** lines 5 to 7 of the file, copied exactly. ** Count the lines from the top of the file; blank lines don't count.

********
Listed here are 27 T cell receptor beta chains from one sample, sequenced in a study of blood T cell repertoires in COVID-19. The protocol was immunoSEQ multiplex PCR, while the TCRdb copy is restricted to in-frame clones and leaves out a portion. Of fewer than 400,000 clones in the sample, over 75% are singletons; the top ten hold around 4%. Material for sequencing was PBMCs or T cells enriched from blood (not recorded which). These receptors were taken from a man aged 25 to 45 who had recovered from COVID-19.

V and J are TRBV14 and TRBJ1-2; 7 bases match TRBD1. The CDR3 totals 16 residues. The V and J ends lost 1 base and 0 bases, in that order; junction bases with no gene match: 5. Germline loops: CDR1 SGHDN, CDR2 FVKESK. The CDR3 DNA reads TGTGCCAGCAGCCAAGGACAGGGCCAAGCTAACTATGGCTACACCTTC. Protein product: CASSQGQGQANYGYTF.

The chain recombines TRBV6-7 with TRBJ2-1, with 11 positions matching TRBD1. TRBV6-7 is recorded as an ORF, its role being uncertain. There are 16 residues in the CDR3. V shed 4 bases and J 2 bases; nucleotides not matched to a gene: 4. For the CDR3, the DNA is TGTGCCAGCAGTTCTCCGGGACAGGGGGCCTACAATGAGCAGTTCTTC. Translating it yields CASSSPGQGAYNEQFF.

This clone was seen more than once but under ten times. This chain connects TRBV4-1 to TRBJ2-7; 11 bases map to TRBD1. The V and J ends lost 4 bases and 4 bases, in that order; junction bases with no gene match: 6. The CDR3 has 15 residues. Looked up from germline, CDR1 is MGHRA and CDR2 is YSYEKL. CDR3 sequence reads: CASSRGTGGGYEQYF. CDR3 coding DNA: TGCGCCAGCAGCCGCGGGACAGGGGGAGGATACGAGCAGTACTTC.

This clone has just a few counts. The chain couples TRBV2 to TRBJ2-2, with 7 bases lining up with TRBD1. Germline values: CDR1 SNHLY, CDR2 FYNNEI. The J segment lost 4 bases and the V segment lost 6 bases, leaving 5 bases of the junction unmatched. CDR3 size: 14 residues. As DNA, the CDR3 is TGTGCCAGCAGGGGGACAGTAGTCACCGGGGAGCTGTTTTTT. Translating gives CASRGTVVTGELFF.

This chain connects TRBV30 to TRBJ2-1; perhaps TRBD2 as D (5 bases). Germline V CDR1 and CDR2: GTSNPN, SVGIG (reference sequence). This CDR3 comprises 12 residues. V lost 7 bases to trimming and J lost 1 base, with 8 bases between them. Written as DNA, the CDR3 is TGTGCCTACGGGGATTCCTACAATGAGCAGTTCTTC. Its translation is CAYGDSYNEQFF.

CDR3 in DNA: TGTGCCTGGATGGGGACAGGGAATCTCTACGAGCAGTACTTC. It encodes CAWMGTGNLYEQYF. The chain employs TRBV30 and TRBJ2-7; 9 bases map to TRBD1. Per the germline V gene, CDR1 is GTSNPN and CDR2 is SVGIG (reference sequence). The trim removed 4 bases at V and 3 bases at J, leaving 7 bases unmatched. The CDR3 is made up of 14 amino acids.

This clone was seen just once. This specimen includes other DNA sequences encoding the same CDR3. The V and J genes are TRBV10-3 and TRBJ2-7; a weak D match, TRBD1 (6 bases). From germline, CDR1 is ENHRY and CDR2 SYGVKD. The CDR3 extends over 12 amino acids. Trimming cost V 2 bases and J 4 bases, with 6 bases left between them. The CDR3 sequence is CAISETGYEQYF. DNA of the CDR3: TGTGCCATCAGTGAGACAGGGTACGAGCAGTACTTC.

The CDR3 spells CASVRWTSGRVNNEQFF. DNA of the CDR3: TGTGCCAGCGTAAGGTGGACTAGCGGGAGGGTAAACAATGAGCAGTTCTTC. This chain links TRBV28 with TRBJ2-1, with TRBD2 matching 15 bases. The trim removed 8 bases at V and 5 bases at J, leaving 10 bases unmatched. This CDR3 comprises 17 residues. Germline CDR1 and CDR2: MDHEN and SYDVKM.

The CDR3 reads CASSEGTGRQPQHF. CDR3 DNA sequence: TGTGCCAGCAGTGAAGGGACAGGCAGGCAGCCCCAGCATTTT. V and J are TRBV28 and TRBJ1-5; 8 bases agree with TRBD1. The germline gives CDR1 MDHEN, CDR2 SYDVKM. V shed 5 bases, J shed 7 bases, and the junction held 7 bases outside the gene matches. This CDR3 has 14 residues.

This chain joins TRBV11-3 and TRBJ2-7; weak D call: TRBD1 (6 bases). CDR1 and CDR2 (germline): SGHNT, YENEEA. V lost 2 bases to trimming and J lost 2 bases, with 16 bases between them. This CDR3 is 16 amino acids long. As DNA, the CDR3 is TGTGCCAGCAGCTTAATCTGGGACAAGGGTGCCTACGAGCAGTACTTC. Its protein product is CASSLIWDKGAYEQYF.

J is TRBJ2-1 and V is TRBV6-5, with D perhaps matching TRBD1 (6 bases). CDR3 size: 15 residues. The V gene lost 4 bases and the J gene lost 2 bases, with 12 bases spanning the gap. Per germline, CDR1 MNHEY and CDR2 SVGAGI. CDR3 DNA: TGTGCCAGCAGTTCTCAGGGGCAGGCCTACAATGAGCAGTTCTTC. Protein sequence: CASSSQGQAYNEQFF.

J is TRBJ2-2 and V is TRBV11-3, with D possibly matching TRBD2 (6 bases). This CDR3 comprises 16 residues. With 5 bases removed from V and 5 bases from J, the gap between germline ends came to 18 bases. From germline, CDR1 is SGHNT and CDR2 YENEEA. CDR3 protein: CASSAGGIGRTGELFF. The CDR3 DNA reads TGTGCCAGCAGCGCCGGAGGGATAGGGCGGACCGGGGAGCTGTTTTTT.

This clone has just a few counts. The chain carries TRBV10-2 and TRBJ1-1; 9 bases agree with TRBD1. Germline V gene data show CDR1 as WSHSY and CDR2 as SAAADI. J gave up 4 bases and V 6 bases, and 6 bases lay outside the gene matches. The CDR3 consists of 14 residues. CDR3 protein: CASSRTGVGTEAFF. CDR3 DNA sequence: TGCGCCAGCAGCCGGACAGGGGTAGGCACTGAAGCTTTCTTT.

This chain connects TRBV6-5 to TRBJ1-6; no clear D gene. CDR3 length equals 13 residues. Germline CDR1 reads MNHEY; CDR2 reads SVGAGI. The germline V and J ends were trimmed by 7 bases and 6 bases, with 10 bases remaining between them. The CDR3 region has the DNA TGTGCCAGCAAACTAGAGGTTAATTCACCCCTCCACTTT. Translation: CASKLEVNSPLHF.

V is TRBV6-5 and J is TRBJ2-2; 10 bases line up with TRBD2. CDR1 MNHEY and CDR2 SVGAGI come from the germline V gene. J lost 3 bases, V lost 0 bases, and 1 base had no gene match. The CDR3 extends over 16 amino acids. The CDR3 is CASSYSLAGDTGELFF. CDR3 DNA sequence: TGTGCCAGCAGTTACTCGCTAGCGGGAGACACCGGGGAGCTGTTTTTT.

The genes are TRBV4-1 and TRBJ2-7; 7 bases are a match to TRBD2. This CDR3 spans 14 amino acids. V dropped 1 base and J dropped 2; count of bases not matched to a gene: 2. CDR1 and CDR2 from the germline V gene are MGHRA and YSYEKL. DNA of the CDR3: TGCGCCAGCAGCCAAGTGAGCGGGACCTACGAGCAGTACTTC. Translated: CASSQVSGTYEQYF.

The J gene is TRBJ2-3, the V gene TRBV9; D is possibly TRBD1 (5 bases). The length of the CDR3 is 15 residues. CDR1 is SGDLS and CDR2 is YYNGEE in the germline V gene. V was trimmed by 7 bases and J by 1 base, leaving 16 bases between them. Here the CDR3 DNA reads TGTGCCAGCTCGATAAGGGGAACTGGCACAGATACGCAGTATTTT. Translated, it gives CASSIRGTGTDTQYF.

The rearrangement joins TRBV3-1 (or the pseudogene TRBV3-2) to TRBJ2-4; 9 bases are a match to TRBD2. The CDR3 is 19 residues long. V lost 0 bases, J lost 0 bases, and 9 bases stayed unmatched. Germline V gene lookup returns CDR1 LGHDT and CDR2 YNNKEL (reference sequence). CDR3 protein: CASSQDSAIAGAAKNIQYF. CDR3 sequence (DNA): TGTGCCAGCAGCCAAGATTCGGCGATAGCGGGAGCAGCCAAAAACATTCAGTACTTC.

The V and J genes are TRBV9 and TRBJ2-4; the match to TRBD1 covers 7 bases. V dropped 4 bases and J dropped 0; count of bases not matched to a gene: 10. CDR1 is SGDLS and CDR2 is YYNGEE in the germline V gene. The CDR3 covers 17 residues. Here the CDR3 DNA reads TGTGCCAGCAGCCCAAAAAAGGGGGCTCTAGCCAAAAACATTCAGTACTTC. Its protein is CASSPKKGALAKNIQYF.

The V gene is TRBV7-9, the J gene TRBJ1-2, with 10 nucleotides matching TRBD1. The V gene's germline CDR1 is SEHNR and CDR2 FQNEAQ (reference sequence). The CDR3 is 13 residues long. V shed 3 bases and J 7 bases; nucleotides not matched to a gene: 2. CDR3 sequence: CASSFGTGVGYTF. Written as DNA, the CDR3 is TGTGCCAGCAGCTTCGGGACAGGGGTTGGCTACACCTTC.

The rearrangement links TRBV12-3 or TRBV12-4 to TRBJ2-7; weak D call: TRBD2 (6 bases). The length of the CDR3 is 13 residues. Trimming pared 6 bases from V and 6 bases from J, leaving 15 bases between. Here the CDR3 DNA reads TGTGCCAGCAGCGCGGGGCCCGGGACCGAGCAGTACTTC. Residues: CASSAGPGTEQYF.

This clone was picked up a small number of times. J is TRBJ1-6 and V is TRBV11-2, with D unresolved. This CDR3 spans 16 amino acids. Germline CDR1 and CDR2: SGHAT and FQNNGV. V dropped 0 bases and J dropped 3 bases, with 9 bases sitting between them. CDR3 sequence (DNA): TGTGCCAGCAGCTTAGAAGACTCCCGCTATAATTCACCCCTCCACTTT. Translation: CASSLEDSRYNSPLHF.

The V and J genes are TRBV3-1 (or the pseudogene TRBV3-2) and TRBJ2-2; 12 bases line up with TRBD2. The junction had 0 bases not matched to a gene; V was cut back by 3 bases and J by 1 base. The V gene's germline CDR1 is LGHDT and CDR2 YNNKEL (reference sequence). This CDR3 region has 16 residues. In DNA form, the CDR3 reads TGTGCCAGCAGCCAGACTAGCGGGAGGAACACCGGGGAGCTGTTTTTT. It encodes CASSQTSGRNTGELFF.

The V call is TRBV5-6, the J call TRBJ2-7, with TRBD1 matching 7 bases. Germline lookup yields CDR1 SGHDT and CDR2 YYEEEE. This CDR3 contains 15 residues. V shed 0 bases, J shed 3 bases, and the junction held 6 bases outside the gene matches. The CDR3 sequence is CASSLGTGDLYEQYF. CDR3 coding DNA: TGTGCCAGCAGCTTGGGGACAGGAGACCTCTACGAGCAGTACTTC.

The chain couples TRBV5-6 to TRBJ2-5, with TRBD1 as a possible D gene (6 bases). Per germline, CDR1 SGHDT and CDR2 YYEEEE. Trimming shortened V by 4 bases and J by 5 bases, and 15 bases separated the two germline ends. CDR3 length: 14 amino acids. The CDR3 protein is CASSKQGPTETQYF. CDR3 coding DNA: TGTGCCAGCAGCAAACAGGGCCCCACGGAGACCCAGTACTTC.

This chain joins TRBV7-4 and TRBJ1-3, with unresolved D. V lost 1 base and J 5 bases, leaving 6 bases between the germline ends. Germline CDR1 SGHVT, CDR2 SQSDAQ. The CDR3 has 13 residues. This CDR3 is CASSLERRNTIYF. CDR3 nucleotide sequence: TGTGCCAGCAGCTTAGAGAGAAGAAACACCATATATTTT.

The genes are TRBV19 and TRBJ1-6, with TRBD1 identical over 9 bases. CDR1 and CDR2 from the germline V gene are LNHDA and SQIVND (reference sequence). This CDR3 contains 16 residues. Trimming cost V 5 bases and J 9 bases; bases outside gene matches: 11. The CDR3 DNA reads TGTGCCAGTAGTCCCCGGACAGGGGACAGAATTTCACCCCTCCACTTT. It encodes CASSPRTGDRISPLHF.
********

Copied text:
This clone has just a few counts. The chain couples TRBV2 to TRBJ2-2, with 7 bases lining up with TRBD1. Germline values: CDR1 SNHLY, CDR2 FYNNEI. The J segment lost 4 bases and the V segment lost 6 bases, leaving 5 bases of the junction unmatched. CDR3 size: 14 residues. As DNA, the CDR3 is TGTGCCAGCAGGGGGACAGTAGTCACCGGGGAGCTGTTTTTT. Translating gives CASRGTVVTGELFF.

This chain connects TRBV30 to TRBJ2-1; perhaps TRBD2 as D (5 bases). Germline V CDR1 and CDR2: GTSNPN, SVGIG (reference sequence). This CDR3 comprises 12 residues. V lost 7 bases to trimming and J lost 1 base, with 8 bases between them. Written as DNA, the CDR3 is TGTGCCTACGGGGATTCCTACAATGAGCAGTTCTTC. Its translation is CAYGDSYNEQFF.

CDR3 in DNA: TGTGCCTGGATGGGGACAGGGAATCTCTACGAGCAGTACTTC. It encodes CAWMGTGNLYEQYF. The chain employs TRBV30 and TRBJ2-7; 9 bases map to TRBD1. Per the germline V gene, CDR1 is GTSNPN and CDR2 is SVGIG (reference sequence). The trim removed 4 bases at V and 3 bases at J, leaving 7 bases unmatched. The CDR3 is made up of 14 amino acids.